On May 1, 2010, he was awarded an honorary doctorate in music from the University of Michigan for his musical contributions. Coleman died of a cardiac arrest at the age of 85 in New York City on June 11, 2015. His funeral was a three-hour event with performances and speeches by several of his collaborators and contemporaries


Popular posts from this blog

Louis Armstrong - Jazz Musician - is remembered as a towering influence

Louis Armstrong: Jazz Trumpet Player - Singer

Louis Armstrong is remembered as a towering influence in the community of music lovers. He was born August 4, 1901. Nicknamed Satchmo, Satch or Pops. Known as an American jazz trumpeter, composer, and singer, Louis also was an occasional actor. His career covered five decades from the early 1920s to the 1960s.

By virtue of the content of his character, Armstrong was one of the first African-American entertainers to cross the skin color divide that existed in America at the time. To the dismay of many, he avoided publically politicizing his race but stood up for the desegregation of Central High School in Little Rock.

By 1920, a younger generation of players, born after 1900, was emerging, and one name above all others began to be mentioned after 1918 when he first started appearing with Kid Ory's band: a talented trumpeter named Louis Armstrong.

The year 1928 was Armstrong's last full one in Chicago before he moved to New York, an…

Damien Escobar | Violinist
Damien Escobar | Violinist

Damien Escobar, also known as Dame Esco, is an American violinist. He was previously in the duo Nuttin' But Stringz with his brother Tourie, but has been a solo artist since 2012. His "crossover violin" musical style consists of a mix of classical, jazz, pop, R&B, and hip hop.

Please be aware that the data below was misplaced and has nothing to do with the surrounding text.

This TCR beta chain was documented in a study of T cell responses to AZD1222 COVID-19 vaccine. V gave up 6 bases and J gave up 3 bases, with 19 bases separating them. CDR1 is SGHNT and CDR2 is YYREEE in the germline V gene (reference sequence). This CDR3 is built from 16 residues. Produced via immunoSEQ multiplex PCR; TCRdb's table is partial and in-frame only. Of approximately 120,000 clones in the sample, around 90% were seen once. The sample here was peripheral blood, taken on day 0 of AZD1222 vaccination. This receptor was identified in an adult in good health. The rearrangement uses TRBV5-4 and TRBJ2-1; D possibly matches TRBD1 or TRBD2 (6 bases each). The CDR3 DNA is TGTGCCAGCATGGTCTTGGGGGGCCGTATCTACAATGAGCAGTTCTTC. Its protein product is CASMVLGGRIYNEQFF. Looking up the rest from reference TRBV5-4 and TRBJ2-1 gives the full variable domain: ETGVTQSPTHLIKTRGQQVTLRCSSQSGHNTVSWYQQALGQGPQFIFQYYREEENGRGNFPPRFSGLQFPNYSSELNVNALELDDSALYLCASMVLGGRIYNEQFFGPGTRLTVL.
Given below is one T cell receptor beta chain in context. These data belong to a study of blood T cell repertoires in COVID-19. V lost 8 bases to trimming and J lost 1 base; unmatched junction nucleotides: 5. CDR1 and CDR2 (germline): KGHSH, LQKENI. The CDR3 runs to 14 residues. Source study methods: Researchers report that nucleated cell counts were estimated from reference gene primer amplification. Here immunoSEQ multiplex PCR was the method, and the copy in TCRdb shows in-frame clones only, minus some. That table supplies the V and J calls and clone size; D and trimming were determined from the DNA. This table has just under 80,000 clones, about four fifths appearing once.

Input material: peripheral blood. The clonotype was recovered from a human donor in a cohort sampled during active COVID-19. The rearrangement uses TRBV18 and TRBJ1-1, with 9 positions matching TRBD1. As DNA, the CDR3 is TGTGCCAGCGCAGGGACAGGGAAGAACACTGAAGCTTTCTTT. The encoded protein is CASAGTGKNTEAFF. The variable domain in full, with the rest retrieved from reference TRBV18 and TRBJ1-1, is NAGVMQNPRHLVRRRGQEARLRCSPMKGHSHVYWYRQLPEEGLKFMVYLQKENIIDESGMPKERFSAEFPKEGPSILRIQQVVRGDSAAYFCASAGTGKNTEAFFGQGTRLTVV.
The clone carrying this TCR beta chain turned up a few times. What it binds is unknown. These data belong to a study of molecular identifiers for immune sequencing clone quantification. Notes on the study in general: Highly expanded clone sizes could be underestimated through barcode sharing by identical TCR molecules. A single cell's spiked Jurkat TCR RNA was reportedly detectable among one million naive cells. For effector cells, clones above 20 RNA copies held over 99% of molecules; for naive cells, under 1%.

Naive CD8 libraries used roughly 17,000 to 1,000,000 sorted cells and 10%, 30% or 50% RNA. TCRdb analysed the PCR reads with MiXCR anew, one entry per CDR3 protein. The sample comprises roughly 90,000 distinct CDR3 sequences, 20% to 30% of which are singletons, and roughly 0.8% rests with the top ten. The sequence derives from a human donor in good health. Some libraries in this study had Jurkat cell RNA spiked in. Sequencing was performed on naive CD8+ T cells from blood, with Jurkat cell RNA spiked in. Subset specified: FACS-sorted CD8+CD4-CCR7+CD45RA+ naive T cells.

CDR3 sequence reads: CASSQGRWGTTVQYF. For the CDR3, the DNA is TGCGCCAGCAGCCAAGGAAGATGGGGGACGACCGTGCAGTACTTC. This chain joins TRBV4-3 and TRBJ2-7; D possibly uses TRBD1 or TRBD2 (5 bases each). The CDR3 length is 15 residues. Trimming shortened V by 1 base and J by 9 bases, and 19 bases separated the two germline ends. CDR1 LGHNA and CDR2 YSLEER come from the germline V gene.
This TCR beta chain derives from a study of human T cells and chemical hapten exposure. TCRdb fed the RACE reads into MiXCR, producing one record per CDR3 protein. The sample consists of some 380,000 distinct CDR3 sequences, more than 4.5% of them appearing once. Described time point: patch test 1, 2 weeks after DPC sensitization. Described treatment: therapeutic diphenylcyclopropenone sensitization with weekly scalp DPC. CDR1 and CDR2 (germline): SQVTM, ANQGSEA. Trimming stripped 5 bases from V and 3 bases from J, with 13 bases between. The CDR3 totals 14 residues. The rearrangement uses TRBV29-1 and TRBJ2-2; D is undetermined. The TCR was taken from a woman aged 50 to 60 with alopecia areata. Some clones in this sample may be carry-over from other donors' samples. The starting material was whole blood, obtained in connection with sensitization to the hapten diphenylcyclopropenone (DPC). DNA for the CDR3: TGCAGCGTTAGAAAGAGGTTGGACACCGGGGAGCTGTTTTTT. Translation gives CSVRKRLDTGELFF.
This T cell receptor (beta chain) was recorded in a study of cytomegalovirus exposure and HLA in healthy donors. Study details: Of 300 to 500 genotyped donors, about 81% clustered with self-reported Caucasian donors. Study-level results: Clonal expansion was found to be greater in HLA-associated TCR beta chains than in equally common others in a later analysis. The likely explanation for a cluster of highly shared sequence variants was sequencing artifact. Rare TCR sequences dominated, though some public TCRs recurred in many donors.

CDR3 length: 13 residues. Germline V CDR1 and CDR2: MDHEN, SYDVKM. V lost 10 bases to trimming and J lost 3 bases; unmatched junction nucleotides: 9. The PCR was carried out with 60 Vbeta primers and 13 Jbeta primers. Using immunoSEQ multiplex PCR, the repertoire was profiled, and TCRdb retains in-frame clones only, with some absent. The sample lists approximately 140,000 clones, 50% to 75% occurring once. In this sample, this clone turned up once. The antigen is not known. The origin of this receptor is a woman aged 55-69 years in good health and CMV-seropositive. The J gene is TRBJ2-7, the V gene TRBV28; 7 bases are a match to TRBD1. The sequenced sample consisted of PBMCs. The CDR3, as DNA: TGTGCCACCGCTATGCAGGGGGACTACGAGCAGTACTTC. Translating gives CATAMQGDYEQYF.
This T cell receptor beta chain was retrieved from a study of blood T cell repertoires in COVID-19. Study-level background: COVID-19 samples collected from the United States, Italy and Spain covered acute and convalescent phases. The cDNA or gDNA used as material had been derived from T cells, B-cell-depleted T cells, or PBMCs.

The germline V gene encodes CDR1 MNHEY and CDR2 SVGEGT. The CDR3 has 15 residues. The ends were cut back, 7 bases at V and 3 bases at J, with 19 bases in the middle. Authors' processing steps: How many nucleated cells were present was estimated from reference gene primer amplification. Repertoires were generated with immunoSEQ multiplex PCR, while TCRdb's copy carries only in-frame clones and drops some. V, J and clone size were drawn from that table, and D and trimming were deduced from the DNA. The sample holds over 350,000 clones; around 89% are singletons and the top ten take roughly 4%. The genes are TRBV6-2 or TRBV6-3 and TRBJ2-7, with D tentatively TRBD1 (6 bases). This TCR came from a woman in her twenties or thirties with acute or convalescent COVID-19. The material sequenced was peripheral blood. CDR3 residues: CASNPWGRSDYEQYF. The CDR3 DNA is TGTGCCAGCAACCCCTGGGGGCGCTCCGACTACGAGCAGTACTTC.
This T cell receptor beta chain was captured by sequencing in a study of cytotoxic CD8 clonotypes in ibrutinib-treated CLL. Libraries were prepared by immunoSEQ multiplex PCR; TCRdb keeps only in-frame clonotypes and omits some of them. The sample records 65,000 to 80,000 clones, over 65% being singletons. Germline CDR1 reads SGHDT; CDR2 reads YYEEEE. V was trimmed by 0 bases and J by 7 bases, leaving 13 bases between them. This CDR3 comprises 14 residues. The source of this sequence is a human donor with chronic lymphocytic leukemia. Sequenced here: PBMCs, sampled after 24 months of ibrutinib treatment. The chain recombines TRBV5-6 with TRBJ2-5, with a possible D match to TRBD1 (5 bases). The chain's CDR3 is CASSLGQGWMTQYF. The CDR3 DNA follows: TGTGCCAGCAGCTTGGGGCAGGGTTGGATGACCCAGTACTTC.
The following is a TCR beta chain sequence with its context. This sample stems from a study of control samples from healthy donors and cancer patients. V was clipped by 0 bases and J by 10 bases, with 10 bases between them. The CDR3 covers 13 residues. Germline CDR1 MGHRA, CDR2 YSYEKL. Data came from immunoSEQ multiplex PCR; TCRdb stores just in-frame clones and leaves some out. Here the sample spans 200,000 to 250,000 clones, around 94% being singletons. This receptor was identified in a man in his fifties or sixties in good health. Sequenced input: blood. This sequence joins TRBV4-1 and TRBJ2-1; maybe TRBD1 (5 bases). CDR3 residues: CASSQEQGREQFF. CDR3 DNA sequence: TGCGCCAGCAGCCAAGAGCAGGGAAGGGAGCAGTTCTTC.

As kids Damien and Tourie worked as street musicians, playing at Grand Central Station and on the New York City subways. In 2003, they began playing professionally under the name Nuttin' But Stringz. In 2005, Nuttin' But Stringz won a talent contest at the Apollo Theater. In 2006, Escobar appeared in the film Step Up. Nuttin' But Stringz took third place in the 2008 season of America's Got Talent. They performed at the First inauguration of Barack Obama in 2009[2] and won two Emmys. In 2012, Nuttin' But Stringz separated. Escobar returned to school and got his real estate license…

Strange Fruit-Billie Holiday

Billie Holiday - Female Jazz Singer

Billie Holiday, jazz singer, probably best known for the song, "Strange Fruit", was born in 1915. The world enjoyed her work, music, and rare talent for nearly thirty years. Her vocal delivery and improvisational skills, not common in the jazz world, was considered an evolution in the art of jazz composition. At the tender age of eighteen, she was already the headline singing in small clubs in Harlem.
In 1935, Billie Holiday began recording with pianist Teddy Wilson. They put together several small jazz groups that included some of the best musicians in New York like Lester Young, Benny Goodman, and Ben Webster.

In late 1937, Holiday had a brief stint as a big-band vocalist with Count Basie. The traveling conditions of the band were often poor; they performed many one-nighters in clubs, moving from city to city with little stability.

Holiday chose the songs she sang and had a hand in the arrangements, I Must Have That Man", "Tra…